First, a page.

Friday, September 15, 2023

Leveraging 3rd Party Packages in AEM as a Cloud

 In this post, let us explore how to deploy and use third-party (external) package bundles into the AEM as a Cloud platform.

Most of the time, we must embed third-party packages into the AEM platform to enable tool-specific functionalities. In AEM versions other than AEM as a Cloud platform, the external packages can be directly installed through the package manager without any issues. But in AEM as a Cloud platform, due to the architecture change, the package that has immutable content, e.g., /apps, are not allowed to be installed through package managers and should be part of the code deployment; some of the Adobe-supported external packages like CIF add-on, Core Components, and ACS Commons packages are enabled through Cloud Manager in AEM as a Cloud platform.

Let us understand how the external packages can be enabled for AEM as a Cloud platform.

Let’s start with the package/bundle hosted through an external repository.

As a first step, add the external repository where the package is hosted to the parent pom.xml and the existing Maven repositories.





Now add the package or bundle dependency to the all/pom.xml (the version can be managed through the parent pom property)


Now add the embed as part of the filevault-package-maven-plugin in all/pom.xml.







Now, while deploying the code, the external package will also get deployed to the AEM as a Cloud server. Ensure the external package follows the AEM as a Cloud best practice for their packages; the package may not function as expected in AEM as a Cloud.

Sometimes, you may not have the package stored in the external repository, but if the package is locally available, you need to follow some additional steps.

Create a folder with the name repository under the root of the project.

Now install the local package/bundle to the project repository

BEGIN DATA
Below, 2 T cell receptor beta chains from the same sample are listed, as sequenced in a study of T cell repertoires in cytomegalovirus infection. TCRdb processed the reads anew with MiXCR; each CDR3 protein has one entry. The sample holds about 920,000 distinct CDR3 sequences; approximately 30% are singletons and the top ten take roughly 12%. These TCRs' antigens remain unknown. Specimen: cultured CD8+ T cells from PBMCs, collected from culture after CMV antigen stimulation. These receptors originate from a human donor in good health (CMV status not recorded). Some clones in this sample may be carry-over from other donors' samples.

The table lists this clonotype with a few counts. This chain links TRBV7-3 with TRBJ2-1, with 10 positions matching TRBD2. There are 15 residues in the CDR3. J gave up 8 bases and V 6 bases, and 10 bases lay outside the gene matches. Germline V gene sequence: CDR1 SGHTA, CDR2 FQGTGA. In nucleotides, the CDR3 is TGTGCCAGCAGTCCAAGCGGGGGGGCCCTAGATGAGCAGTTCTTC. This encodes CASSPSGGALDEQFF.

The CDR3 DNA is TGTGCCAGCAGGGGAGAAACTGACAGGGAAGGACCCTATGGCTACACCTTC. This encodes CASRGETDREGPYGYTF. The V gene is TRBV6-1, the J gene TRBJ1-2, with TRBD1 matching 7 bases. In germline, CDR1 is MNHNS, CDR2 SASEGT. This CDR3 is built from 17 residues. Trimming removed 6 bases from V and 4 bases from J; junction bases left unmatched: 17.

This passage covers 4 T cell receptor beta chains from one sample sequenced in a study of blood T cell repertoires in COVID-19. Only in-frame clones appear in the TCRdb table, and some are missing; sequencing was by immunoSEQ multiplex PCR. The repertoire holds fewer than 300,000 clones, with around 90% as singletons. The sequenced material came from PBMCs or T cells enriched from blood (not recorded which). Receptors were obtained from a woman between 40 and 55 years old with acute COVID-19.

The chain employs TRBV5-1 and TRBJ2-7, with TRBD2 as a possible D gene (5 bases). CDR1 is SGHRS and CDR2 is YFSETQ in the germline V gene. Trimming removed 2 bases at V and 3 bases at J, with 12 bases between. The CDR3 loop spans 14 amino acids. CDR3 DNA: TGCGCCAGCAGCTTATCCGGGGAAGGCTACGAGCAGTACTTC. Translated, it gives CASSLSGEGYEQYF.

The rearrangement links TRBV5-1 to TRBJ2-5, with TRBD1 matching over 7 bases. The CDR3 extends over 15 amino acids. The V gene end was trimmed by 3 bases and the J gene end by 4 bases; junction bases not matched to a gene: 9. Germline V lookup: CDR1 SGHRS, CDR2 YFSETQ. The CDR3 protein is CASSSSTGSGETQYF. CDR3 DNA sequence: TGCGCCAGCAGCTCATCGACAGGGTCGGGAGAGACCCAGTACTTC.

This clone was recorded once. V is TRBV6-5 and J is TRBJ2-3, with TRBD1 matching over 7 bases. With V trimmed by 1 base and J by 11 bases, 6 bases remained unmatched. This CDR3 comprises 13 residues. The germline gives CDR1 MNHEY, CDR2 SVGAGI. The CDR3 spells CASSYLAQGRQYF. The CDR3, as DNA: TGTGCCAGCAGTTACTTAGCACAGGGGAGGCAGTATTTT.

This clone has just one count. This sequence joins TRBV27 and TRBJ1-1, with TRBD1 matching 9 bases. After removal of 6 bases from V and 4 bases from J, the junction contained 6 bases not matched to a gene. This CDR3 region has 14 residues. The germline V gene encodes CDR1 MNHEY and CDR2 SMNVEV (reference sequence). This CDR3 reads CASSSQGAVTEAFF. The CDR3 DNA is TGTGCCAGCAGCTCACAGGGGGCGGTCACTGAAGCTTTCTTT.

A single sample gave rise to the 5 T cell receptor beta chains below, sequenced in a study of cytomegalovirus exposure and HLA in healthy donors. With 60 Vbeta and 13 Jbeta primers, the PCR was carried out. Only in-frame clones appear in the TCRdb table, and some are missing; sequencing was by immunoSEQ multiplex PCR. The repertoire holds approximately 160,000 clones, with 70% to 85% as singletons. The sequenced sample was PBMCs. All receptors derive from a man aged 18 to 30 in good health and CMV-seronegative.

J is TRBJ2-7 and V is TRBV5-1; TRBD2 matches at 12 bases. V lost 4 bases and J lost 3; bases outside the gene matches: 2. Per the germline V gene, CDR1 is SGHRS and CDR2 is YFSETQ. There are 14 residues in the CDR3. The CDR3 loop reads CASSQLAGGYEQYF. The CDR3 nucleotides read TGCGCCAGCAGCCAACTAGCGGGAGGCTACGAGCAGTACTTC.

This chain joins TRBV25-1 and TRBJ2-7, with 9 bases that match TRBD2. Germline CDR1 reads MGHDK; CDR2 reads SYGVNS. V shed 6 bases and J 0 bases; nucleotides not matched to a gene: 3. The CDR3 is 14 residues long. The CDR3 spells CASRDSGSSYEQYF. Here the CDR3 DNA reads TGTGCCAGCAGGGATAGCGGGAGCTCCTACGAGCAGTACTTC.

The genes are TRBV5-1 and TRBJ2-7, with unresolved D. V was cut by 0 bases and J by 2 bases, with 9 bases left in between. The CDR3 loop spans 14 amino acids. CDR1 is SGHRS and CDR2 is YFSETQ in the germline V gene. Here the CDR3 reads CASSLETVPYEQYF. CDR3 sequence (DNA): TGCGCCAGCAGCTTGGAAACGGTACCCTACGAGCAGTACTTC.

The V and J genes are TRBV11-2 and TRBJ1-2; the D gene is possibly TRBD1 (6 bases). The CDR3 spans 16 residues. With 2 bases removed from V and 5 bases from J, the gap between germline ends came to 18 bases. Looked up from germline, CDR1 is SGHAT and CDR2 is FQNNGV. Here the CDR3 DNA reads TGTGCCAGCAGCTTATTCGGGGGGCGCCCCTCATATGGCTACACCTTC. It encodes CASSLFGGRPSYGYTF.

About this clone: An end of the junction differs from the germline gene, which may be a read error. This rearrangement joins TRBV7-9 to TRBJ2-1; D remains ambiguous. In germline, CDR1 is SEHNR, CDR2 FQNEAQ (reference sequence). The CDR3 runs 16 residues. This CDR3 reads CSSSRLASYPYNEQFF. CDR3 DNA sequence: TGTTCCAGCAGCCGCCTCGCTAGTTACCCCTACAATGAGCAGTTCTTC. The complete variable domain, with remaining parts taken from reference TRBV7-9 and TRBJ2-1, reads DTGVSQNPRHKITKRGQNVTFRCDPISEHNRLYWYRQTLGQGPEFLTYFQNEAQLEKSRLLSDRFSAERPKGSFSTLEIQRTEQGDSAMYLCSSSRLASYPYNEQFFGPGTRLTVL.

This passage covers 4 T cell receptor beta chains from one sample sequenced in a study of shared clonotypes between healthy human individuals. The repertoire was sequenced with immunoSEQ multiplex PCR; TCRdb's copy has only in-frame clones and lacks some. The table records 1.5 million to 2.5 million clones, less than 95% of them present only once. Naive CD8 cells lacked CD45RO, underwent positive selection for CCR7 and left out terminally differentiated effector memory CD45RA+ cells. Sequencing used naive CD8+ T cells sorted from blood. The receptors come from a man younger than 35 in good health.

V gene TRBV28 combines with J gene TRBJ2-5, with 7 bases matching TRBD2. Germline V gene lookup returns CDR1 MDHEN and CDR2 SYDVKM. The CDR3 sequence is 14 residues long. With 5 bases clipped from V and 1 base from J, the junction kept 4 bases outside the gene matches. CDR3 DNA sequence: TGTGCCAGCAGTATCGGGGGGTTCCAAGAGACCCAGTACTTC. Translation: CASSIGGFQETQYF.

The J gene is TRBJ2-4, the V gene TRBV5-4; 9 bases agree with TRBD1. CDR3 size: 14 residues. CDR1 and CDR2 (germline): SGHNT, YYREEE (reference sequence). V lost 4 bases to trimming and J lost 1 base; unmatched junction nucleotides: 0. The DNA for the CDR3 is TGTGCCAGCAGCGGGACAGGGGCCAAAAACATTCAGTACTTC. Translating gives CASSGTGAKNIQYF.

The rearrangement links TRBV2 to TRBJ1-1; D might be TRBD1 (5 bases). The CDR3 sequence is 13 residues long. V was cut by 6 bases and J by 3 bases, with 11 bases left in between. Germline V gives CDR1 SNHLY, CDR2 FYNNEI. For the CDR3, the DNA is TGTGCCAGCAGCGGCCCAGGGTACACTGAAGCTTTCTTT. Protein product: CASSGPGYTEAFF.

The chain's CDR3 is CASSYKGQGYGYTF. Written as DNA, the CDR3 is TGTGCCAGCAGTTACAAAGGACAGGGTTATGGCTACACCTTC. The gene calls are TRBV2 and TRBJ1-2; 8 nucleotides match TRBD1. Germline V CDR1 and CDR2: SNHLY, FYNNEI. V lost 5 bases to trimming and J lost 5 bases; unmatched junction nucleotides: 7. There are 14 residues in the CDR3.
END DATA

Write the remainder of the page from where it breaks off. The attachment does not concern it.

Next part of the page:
mvn install:install-file -Dfile=<Local Package path> -DgroupId=<Group ID of the external Package> -DartifactId=<Artifact ID of the external Package> -Dversion=<Version of the external Package> -Dpackaging=<Packing Type of the external Package> -DlocalRepositoryPath=<Project Repository Folder Path>
mvn install:install-file -Dfile=C:\Test\ -DgroupId=com.test.components -DartifactId=com-test-components.all -Dversion=1.0.0 -Dpackaging=zip -DlocalRepositoryPath=C:\Projects\AEM\mysite\repository

Now, the package will be installed in the project repository.

Update the repository location in parent pom.xml to point to the local project repository; the remaining steps are the same.





Now, while deploying the project through the Cloud Manager pipeline, the external package also gets installed to the AEM as Cloud servers.

Friday, September 8, 2023

Support Custom Run Modes in AEM as a Cloud | Environment Specific Variables in AEM as a Cloud

 This post explores the approach to supporting current custom run modes in AEM as a Cloud using Cloud Manager environment-specific variables and OSGI configurations.

Run Modes lets you tune your AEM instance for a specific purpose: author or publish test, uat, development, intranet, or others.

You can:

  • Define collections of configuration parameters for each run mode.
  • A basic set of configuration parameters is applied for all run modes; you can then tune additional settings to the purpose of your specific environment. These are used as required.